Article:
The centralized computerized information database for post-marketing drug safety surveillance is the FDA Adverse Event Reporting System (FAERS), which is currently growing by approximately 800,000 new cases per year. In 1993, FAERS (then referred to as AERS) launched with a simple, and worthy, goal: facilitate the reporting of post-approval ADEs. For healthcare professionals and consumers reporting is voluntary, but drug manufacturers must report all known ADEs to the FDA. In 2007, in order to enhance post-approval drug safety analysis even further, the FDA began to require drug companies to enact Risk Evaluation and Mitigation Strategies (REMS) to better manage, track, and report ADEs.

 

Related Read: Post Approval Adverse Events ... What's the Real World Impact? [INFOGRAPHIC]

 

Chart_of_annual_FAERS_Reporting_growth_(Smaller)

 

FDA professionals and pharmacovigilance experts routinely look to FAERS data as both a guide to, and signal generator of, drug safety issues. Both groups employ a wide array of sophisticated data mining and signal detection techniques (for recent reviews please see Tatonetti and Harpaz). FDA uses such analyses to issue warnings, mandate label changes, and remove drugs from the US market after the incidence, or severity, of their side effects is determined to significantly differ from what clinical trial results previously suggested.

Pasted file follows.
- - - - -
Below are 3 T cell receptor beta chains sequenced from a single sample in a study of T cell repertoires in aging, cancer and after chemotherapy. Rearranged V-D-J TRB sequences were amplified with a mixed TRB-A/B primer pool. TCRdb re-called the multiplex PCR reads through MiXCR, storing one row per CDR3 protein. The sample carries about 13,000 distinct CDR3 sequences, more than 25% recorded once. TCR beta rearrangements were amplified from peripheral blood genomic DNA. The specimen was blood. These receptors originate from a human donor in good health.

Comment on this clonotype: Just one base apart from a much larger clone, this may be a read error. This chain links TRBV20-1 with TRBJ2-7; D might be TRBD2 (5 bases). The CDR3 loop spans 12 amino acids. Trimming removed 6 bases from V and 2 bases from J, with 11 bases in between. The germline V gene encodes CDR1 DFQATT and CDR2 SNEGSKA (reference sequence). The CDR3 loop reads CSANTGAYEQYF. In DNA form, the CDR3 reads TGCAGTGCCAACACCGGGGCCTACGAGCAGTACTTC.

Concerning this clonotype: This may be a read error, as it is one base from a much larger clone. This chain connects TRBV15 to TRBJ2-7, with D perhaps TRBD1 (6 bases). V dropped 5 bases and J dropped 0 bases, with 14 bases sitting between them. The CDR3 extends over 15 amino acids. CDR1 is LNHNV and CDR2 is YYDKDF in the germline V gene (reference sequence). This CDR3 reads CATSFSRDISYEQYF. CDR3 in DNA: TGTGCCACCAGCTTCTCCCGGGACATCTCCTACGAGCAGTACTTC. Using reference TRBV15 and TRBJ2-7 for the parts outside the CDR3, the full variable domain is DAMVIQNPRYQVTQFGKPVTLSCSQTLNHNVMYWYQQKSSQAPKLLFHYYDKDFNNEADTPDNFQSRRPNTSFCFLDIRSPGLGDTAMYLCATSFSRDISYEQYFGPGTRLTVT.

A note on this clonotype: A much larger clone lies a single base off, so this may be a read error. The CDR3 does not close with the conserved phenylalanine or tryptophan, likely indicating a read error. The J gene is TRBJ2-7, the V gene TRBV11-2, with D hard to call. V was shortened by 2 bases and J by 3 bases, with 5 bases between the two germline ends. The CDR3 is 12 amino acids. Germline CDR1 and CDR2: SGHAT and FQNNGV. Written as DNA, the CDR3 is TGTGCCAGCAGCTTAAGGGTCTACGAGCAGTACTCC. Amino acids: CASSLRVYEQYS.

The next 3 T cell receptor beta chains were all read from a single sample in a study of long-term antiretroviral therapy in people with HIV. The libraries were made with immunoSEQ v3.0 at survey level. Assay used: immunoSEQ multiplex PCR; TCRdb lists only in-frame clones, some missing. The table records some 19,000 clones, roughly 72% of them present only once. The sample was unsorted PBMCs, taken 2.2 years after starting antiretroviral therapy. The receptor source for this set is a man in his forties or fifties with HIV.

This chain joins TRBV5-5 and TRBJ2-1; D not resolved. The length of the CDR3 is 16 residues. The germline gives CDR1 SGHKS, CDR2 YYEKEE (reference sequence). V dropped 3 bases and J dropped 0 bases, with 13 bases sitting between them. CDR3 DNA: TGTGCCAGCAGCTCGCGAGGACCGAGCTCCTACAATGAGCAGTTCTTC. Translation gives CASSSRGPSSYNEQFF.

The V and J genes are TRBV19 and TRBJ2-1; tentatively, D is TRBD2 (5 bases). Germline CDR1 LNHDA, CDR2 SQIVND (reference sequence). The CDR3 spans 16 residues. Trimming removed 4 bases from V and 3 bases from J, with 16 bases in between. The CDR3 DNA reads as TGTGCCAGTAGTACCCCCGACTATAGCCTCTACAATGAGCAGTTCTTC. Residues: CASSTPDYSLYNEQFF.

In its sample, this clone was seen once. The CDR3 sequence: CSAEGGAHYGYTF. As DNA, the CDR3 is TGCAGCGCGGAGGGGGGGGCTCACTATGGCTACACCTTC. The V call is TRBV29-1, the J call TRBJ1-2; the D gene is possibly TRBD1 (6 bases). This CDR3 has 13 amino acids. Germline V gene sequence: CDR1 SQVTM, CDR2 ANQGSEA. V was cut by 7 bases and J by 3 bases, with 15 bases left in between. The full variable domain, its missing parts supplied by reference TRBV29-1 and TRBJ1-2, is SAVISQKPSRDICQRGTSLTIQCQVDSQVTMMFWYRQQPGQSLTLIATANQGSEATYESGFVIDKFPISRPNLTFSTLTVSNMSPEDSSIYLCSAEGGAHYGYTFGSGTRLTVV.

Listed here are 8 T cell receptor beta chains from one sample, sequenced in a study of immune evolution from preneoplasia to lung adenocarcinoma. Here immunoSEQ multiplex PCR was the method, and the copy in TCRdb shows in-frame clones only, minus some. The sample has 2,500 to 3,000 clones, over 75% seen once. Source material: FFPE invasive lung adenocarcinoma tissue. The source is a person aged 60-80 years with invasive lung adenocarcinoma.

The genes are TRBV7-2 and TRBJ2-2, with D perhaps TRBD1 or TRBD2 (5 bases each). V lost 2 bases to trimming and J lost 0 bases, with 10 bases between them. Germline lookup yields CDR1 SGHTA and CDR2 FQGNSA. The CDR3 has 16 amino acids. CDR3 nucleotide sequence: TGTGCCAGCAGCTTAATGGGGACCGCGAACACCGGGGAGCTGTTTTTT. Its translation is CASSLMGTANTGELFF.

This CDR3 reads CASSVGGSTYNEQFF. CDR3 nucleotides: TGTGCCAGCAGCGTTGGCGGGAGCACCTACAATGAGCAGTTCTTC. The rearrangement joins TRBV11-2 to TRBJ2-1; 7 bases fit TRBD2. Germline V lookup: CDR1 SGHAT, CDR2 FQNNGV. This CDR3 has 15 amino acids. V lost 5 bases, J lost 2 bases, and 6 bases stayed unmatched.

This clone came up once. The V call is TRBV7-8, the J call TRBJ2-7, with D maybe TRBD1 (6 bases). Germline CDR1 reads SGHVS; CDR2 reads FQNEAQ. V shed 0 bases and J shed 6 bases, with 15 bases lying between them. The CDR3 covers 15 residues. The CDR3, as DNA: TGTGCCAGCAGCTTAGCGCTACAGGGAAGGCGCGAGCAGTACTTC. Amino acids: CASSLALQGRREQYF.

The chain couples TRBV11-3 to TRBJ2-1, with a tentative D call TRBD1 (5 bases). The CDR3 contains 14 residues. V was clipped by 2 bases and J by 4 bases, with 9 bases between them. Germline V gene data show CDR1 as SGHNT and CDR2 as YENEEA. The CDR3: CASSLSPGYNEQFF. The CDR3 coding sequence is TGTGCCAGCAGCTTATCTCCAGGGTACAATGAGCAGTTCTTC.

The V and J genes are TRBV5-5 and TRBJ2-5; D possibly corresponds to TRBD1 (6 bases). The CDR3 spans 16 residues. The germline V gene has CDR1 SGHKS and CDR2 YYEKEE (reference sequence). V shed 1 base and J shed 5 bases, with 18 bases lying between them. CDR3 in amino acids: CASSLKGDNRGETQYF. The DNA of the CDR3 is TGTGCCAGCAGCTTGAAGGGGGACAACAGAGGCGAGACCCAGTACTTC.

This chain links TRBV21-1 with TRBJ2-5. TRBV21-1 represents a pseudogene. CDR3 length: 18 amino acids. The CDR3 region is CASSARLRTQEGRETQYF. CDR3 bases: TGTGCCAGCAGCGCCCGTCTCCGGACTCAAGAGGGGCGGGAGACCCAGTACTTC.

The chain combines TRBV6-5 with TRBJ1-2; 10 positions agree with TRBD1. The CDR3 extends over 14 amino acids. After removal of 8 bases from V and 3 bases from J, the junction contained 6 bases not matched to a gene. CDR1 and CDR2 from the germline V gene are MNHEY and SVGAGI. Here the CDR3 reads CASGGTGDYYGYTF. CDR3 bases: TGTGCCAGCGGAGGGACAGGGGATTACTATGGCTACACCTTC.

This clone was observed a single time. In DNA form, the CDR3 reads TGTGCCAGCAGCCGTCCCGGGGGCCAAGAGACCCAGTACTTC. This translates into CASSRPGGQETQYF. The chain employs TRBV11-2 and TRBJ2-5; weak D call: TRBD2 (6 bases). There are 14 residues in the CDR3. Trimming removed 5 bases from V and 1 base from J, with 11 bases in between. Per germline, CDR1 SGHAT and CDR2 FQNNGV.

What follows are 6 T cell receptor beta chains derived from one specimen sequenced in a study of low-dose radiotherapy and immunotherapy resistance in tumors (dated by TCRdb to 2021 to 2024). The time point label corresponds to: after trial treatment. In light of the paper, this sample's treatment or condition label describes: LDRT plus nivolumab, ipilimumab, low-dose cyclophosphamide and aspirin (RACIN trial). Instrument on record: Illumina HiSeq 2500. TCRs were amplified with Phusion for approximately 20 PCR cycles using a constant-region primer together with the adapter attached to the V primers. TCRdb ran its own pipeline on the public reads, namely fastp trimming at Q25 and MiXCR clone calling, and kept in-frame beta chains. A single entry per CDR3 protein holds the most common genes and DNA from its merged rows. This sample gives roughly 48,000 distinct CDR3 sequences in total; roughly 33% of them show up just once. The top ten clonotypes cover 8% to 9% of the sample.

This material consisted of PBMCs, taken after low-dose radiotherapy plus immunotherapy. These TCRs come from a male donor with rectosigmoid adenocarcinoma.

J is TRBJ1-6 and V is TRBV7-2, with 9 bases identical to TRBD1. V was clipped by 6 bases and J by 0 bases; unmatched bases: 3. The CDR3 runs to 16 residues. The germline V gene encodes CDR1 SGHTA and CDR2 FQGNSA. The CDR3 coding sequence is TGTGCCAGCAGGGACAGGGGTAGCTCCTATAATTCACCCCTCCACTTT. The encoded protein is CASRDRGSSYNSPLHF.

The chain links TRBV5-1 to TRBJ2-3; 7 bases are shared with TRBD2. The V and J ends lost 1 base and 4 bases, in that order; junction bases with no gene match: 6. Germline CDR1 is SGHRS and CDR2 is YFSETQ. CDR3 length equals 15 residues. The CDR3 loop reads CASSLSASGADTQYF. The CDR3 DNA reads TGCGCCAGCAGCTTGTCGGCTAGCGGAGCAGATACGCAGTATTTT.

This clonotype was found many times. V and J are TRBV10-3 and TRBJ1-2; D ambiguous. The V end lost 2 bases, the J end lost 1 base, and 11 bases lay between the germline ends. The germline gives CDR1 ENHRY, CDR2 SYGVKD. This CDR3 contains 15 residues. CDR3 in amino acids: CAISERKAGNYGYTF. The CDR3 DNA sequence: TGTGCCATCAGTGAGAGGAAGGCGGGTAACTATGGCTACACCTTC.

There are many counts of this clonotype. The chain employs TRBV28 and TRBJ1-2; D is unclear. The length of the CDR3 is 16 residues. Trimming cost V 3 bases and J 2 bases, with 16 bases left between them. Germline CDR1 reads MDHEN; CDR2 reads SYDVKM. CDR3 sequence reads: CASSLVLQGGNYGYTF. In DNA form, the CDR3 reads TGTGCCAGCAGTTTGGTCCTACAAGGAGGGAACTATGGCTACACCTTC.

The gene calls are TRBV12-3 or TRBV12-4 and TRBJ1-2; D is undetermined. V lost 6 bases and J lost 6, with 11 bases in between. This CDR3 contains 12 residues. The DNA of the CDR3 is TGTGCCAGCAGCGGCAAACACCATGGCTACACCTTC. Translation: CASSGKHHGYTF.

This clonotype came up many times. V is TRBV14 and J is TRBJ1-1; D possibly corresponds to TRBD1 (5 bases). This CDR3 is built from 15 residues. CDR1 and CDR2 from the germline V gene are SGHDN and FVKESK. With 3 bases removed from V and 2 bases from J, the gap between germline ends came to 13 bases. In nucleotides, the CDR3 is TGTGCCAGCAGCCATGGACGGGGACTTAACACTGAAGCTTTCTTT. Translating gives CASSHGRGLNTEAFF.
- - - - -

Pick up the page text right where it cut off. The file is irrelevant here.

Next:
FAERS, and other similar spontaneous reporting systems maintained by governmental and international organizations (examples: Australia’s “Therapeutic Goods Administration,” Canada’s “Vigilance Adverse Reaction Online Database,” Europe’s “EudraVigilance,” Japan’s “Pharmaceuticals and Medical Devices Agency,” The United Kingdom’s “Yellow Card Scheme,” and The World Health Organization’s “VigiBase”) are currently a main resource for identifying post-marketing drug safety concerns.

Unfortunately, FAERS has remained inaccessible to healthcare professionals. In fact, publicly available FAERS information can only be obtained through complicated data downloads by individuals familiar with relational databases (as FDA states “a simple search of FAERS data cannot be performed with these files by persons who are not familiar with creation of relational databases”) or burdensome Freedom of Information Act requests.

Learn more on post-market side effects in our comprehensive guide to FAERS. 

 

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Jim Davis

Jim Davis

Executive Vice President

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Topics: FDA, FAERS

Jim Davis

Written by Jim Davis

As Executive Vice President, Jim is responsible for the commercialization strategy for Advera Health Analytics.